Self-service terminals more accessible for all thanks to an EU funded project

Mercredi 31 août 2011

The Commission contributes with 3.41 million euro to the project “APSIS4All”, which aims to make self-service terminals (distribution of public transport tickets, public information kiosks, ATMs) more accessible the Europeans who have a disability and for those aged 65 and older.

Neelie Kroes, Vice President of the European Commissioner responsible for the Digital Agenda said: “Public self-service terminals can be found everywhere, and their numbers keep increasing. Yet, many present a challenge for persons with disability or for some elderly persons, denying them the service.”

The APSIS4All project sets out to design and validate, in real-life settings, innovative, personalised interfaces that overcome existing accessibility barriers. In a first phase, the project will collect information from 3000 users who will be testing different machines in order to adapt interfaces according to their needs and preferences. Tests will be carried out at 65 ATMS of la Caixa bank in Barcelona, Spain from 1st September 2011 and at 24 ticket vending machines operated by Höft & Wessel AG at Paderborn in North Rhine-Westphalia, Germany from 1st January 2012.

The goal of this project is to propose a standardised framework that could foster further take up of e-accessibility features by the ATM industry and service providers. This could ultimately help make public digital terminals (PDTs) more accessible to a wide range of users, from people who are not familiar with the technology, people with reading difficulties, tourists who do not master the local language or even people who may have forgotten their reading glasses. APSI4All will focus on multi-modal interaction and cutting edge technologies such as Near Field Communication (NFC) or short range wireless communication. For example, tests could involve a programmed card that contains the user’s preferences. When the user brings the card close to the ATM, the machine instantly adapts to the user’s needs (perhaps changing the size of the font or choice of language). Other interfaces could include a mobile phone with accessibility features that enables a customer to purchase a ticket online and pay at the machine issuing the ticket using a secure code sent to their phone.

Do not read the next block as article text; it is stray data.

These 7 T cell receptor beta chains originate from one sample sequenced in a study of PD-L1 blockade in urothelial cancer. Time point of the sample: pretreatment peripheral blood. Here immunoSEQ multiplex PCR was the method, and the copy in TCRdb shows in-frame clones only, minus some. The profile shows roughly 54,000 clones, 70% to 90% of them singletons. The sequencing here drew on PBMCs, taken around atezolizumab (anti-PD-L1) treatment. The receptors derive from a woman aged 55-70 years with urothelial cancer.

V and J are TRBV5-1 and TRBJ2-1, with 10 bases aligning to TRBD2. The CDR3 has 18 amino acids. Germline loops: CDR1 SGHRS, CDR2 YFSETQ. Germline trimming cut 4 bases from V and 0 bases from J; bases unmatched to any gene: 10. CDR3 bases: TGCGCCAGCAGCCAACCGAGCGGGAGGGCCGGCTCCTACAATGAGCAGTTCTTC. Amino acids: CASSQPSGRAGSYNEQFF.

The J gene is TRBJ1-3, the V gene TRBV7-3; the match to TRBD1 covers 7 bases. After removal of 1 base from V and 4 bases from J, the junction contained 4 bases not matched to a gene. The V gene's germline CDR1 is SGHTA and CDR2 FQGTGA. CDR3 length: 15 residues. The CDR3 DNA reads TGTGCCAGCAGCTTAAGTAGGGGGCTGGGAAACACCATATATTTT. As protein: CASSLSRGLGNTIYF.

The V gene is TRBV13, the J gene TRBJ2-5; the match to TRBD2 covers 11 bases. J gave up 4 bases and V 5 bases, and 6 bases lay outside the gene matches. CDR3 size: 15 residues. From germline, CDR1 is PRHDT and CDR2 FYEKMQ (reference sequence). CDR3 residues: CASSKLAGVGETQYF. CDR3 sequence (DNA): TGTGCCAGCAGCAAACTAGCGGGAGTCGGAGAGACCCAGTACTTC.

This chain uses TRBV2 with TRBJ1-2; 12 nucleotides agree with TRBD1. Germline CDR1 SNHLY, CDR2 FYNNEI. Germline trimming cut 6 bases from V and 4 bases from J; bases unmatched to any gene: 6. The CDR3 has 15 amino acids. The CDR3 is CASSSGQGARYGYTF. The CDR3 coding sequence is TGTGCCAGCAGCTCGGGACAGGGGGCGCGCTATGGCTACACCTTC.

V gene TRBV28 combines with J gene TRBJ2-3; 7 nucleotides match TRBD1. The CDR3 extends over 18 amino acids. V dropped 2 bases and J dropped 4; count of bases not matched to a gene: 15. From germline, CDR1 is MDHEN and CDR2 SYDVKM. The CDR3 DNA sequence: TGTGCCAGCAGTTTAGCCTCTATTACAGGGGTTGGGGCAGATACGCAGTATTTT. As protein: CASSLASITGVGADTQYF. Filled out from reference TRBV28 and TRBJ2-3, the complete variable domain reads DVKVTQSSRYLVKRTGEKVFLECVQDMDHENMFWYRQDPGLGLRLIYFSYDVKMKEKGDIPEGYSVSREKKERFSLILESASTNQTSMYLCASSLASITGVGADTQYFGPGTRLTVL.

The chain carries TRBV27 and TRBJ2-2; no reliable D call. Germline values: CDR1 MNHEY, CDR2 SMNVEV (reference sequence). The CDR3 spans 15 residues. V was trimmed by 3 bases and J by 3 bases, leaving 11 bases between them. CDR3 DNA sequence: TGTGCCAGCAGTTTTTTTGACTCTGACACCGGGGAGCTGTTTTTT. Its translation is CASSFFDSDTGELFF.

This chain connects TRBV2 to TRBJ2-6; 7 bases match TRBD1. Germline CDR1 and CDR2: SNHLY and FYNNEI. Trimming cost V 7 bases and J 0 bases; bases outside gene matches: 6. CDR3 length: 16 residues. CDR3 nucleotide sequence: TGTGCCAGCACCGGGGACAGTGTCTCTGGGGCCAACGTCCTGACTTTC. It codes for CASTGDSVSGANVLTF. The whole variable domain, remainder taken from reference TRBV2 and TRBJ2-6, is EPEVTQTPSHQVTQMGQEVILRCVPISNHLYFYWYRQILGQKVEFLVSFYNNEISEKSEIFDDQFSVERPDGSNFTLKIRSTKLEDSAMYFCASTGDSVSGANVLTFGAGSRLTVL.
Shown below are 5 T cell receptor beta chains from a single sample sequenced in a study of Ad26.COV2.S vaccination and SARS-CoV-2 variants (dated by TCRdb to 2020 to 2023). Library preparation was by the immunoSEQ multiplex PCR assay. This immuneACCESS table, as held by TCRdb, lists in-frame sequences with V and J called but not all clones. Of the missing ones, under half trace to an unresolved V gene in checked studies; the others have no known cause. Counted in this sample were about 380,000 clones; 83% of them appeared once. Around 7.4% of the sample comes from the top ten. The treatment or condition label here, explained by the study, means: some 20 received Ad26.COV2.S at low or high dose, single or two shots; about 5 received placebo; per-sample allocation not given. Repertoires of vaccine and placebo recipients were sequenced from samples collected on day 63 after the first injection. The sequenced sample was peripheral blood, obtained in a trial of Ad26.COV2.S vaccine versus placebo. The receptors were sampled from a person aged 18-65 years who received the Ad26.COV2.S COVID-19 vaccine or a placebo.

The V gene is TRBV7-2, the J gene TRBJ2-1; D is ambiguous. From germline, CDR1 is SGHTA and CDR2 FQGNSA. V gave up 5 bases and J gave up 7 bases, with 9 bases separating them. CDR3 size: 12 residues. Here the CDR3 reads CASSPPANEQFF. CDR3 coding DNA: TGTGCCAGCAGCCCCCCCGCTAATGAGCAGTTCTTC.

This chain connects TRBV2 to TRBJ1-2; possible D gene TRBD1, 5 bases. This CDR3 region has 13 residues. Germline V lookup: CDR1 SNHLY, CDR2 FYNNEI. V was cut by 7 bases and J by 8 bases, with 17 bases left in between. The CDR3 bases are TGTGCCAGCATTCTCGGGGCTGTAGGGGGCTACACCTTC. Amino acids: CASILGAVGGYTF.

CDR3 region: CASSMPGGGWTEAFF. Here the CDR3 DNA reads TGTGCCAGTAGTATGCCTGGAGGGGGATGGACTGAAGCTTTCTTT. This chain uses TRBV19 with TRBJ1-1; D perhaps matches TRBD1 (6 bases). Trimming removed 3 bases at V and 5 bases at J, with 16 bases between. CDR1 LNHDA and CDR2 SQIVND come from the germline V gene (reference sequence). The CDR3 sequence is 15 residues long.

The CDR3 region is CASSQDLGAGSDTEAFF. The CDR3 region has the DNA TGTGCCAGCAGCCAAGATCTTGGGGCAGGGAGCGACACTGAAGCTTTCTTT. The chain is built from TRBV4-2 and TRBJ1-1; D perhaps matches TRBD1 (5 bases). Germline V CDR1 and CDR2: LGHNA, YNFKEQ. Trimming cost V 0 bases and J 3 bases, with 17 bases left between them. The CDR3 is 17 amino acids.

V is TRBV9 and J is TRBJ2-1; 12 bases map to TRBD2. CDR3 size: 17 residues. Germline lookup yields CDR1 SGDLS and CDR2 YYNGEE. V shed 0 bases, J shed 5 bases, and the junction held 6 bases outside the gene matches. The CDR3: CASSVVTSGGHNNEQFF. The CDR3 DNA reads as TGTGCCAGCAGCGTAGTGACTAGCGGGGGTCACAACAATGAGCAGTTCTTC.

There are hundreds of thousands of PDTs in the EU, including public transport ticket vending machines and at least 425,000 ATMS. A number of technological solutions exist on the market to help facilitate their use, such as keypads placed within reach of wheelchair users, Braille labels on the buttons or voice output via a speaker for visually impaired users. However, these essential functions are often simply not available or not activated because the ways of activating them are too complex. As the European Commission’s European Disability Strategy 2010-2020 asserts, “accessibility is a precondition for participation in society and in the economy”.

The APSIS4All project is co-financed by the ICT part of the European Union’s Competitiveness and Innovation Programme.

Eurozone special meeting: Time to pull together to defy the crisis

Mardi 30 août 2011

Two key messages emerged from Monday’s discussion with leading Eurozone figures organised by the EP’s Economics committee just a couple weeks after some of the stormiest times in the Euro’s history. Firstly, the ECB has remarkably stood up to fill the void left by Member States’ inability at tackling the current crisis. Secondly, the economic governance ’six pack’ remains the base on which to build long term economic stability.

During a special meeting hurriedly called after EU banks and bond markets took a battering throughout most of August, MEPs from the economics committee discussed the current situation and ways out with ECB President Jean-Claude Trichet, Eurogroup President Jean-Claude Juncker, Economic and Monetary affairs Commissioner Olli Rehn, and ECOFIN President Jacek Rostowski.